Checklists are often simple and straightforward, and very short checklists can carry the unfortunate implication that the person using the checklist can’t remember to do simple things. But sometimes they can’t. Or don’t. The NY Times has an article discussing the rewards – in lives saved – of medical professionals using checklists, sometimes very simple one, to ensure that they don’t forget – or skip out on (do you wash your hands every single time you go to the bathroom?) – important steps under pressure, particularly those that may not seem as important as others.

The practice of medicine gets a little more scientific here , and rewards clinical intuition a little less, by reducing the human element involved in medicine. I’d bet you money that most patients would think that a doctor who uses a checklist is less competent than one that doesn’t, because they’re following delineated steps set up by someone else.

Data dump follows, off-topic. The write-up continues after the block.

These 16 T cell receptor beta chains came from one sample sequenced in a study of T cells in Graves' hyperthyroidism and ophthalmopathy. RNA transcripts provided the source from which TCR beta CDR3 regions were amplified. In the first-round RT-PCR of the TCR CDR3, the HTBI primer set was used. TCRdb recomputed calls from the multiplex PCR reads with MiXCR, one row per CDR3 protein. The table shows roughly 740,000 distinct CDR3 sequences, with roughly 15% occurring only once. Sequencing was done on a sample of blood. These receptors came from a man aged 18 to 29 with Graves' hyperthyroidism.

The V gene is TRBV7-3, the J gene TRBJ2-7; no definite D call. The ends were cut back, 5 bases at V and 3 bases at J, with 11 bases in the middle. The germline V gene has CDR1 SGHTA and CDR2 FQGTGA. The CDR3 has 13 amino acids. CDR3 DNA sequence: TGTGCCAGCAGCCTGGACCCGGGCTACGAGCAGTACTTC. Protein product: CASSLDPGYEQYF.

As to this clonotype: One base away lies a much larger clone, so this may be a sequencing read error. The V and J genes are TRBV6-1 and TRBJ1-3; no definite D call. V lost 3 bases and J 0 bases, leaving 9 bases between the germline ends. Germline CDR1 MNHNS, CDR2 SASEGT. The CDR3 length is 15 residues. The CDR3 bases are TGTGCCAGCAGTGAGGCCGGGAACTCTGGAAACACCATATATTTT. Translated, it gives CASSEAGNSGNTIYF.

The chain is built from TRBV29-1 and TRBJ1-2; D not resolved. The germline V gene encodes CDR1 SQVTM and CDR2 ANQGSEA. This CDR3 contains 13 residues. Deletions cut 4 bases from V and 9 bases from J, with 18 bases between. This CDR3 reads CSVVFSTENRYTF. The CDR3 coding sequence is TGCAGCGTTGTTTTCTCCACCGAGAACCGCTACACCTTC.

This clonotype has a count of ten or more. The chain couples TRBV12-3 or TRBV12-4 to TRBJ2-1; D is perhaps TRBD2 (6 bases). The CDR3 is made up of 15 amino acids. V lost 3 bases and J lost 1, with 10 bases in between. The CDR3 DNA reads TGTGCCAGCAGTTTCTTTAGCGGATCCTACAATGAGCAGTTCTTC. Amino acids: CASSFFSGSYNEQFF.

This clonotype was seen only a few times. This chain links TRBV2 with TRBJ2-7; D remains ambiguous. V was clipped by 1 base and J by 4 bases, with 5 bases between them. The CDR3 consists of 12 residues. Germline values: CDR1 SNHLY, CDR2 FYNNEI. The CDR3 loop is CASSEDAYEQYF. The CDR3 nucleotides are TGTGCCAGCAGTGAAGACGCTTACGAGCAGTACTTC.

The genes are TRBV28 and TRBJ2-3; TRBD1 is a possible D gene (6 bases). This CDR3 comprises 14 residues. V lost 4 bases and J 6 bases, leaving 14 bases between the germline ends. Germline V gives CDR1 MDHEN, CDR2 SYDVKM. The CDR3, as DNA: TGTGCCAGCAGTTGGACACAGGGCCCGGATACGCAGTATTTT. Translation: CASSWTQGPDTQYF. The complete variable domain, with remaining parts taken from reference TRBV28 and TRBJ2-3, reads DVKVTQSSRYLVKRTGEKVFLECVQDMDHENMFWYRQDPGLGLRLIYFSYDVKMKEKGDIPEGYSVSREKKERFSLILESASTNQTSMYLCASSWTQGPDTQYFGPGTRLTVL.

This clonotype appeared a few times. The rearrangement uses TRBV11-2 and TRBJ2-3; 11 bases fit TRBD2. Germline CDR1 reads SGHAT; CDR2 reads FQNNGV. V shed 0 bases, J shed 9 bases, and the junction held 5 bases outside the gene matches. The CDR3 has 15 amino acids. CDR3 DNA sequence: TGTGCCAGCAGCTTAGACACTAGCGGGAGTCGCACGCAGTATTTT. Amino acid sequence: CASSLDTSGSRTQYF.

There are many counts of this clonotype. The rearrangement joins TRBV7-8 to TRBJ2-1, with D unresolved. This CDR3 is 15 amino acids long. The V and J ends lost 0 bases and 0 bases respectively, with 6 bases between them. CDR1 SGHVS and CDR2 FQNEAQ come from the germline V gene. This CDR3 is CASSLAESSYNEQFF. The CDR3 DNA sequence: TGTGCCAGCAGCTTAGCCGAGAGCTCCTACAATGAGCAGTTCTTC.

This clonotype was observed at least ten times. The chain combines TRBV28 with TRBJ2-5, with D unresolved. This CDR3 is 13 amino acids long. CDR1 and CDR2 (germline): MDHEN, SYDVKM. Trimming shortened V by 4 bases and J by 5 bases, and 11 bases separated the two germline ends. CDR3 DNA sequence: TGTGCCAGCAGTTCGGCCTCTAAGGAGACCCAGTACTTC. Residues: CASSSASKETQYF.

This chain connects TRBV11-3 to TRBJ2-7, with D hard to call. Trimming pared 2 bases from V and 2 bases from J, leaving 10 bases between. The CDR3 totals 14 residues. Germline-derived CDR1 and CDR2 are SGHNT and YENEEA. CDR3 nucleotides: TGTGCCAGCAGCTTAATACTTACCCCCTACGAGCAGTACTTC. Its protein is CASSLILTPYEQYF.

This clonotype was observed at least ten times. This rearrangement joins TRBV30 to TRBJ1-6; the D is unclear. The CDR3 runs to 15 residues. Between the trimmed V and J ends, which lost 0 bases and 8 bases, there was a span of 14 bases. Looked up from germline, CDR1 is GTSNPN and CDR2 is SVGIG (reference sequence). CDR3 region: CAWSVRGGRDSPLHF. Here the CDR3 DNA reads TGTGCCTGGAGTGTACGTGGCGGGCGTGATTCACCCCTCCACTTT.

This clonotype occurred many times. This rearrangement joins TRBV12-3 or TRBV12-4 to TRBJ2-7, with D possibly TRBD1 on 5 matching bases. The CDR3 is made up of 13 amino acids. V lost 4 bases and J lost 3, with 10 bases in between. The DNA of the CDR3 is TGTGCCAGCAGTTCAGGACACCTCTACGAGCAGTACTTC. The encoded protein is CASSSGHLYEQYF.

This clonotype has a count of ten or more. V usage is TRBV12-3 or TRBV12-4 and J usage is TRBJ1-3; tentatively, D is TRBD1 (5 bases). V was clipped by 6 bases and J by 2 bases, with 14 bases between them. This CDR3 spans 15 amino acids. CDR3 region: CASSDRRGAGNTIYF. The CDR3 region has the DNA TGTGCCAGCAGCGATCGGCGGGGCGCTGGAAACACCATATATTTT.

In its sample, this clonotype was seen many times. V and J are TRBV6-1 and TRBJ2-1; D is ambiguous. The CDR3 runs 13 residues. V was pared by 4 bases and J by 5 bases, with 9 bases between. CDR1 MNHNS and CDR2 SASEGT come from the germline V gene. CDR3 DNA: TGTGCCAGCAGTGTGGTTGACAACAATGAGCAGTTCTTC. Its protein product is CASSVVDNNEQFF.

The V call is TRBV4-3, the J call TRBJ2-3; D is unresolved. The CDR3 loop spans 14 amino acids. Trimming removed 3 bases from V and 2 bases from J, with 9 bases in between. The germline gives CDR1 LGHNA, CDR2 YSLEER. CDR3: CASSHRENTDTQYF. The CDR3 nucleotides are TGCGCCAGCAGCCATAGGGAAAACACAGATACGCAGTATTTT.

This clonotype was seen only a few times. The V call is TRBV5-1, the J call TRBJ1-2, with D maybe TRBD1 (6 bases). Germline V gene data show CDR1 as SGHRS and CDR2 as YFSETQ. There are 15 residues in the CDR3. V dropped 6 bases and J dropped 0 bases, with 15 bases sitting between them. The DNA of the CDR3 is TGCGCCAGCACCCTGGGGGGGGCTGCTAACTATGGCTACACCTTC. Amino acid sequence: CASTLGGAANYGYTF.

And that’s the dilemma: you can get the best healthcare available, or you can get healthcare that feels intuitively right.

If we keep going, healthcare may wind up being executed by health professionals but determined by information professionals. Good news for us science of info people…although I could just be expecting this potential from based on personal bias…
Using checklists (NYT article).